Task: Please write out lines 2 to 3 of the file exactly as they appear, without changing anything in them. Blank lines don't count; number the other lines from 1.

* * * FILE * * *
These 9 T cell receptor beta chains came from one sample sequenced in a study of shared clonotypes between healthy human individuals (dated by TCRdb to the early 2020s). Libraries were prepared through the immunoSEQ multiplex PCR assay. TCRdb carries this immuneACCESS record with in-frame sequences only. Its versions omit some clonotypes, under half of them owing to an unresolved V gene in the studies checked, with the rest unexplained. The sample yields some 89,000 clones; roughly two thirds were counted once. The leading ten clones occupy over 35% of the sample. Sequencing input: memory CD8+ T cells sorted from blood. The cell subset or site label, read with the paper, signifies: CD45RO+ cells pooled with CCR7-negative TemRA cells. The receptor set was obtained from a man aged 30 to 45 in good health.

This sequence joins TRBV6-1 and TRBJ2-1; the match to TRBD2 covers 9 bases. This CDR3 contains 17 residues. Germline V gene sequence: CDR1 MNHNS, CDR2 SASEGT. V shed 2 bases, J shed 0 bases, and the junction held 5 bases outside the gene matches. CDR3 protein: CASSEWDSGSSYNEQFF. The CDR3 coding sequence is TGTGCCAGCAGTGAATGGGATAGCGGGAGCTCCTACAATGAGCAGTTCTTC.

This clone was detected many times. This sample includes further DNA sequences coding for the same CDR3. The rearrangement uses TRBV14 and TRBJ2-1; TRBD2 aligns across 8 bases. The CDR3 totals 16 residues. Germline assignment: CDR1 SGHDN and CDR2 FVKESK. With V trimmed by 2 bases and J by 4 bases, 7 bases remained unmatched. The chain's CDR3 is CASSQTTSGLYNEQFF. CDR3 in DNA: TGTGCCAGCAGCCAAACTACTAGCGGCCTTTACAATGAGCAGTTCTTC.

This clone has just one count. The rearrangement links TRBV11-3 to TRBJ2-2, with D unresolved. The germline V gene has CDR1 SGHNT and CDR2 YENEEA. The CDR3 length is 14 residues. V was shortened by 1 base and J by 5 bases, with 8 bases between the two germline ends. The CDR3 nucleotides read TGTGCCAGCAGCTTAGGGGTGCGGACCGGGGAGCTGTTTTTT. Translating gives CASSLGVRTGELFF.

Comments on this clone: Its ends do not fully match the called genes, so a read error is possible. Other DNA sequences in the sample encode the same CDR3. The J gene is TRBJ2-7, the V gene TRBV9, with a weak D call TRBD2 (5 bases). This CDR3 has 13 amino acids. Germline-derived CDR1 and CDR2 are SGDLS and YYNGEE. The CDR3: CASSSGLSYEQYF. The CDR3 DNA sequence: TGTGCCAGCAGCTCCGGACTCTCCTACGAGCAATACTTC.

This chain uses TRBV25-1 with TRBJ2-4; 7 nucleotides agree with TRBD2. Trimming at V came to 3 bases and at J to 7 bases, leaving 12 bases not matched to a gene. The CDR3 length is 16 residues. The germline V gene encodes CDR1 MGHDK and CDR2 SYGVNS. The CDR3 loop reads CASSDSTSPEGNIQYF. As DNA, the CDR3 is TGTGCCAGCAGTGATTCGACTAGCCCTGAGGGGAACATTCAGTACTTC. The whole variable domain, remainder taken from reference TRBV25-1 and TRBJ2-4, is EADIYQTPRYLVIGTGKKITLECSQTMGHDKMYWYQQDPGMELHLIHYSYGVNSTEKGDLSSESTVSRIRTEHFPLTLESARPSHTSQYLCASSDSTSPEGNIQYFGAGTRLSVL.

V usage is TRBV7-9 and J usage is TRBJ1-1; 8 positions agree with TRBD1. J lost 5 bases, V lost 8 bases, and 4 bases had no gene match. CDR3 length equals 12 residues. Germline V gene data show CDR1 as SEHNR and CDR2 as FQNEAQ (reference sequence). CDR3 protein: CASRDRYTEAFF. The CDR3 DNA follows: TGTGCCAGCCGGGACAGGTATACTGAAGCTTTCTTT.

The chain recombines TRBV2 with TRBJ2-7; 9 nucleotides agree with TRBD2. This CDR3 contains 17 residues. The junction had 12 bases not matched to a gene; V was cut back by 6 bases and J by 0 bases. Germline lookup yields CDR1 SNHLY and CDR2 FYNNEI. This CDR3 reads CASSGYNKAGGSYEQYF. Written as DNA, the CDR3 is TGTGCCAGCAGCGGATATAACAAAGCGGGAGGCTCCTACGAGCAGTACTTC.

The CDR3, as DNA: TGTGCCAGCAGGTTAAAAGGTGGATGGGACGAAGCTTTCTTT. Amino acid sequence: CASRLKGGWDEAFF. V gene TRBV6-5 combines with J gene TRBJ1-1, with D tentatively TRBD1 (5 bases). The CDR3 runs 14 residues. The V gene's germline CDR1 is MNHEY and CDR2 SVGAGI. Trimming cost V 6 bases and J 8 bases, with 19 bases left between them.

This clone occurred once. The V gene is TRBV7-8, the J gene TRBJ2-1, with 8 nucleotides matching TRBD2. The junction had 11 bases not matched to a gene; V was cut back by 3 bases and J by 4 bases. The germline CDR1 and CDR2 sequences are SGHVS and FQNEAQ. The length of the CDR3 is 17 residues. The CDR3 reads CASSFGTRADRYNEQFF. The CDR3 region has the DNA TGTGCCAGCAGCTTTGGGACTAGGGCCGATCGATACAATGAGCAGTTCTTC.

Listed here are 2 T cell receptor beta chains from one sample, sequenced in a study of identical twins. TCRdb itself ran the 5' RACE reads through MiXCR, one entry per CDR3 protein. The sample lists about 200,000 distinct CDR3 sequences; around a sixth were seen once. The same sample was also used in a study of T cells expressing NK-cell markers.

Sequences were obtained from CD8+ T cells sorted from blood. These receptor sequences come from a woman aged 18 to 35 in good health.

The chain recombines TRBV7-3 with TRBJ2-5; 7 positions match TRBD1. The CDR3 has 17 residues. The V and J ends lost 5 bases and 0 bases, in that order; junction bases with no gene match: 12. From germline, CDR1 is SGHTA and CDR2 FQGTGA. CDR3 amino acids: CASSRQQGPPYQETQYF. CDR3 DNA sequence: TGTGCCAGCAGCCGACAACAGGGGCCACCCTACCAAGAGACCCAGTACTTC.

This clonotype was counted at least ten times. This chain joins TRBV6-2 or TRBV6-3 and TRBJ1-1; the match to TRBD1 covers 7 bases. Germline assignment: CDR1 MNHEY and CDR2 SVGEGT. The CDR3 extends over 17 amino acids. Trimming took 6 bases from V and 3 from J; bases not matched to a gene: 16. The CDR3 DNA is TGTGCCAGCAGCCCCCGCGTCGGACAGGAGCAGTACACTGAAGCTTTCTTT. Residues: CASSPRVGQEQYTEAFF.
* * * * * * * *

This sequence joins TRBV6-1 and TRBJ2-1; the match to TRBD2 covers 9 bases. This CDR3 contains 17 residues. Germline V gene sequence: CDR1 MNHNS, CDR2 SASEGT. V shed 2 bases, J shed 0 bases, and the junction held 5 bases outside the gene matches. CDR3 protein: CASSEWDSGSSYNEQFF. The CDR3 coding sequence is TGTGCCAGCAGTGAATGGGATAGCGGGAGCTCCTACAATGAGCAGTTCTTC.

This clone was detected many times. This sample includes further DNA sequences coding for the same CDR3. The rearrangement uses TRBV14 and TRBJ2-1; TRBD2 aligns across 8 bases. The CDR3 totals 16 residues. Germline assignment: CDR1 SGHDN and CDR2 FVKESK. With V trimmed by 2 bases and J by 4 bases, 7 bases remained unmatched. The chain's CDR3 is CASSQTTSGLYNEQFF. CDR3 in DNA: TGTGCCAGCAGCCAAACTACTAGCGGCCTTTACAATGAGCAGTTCTTC.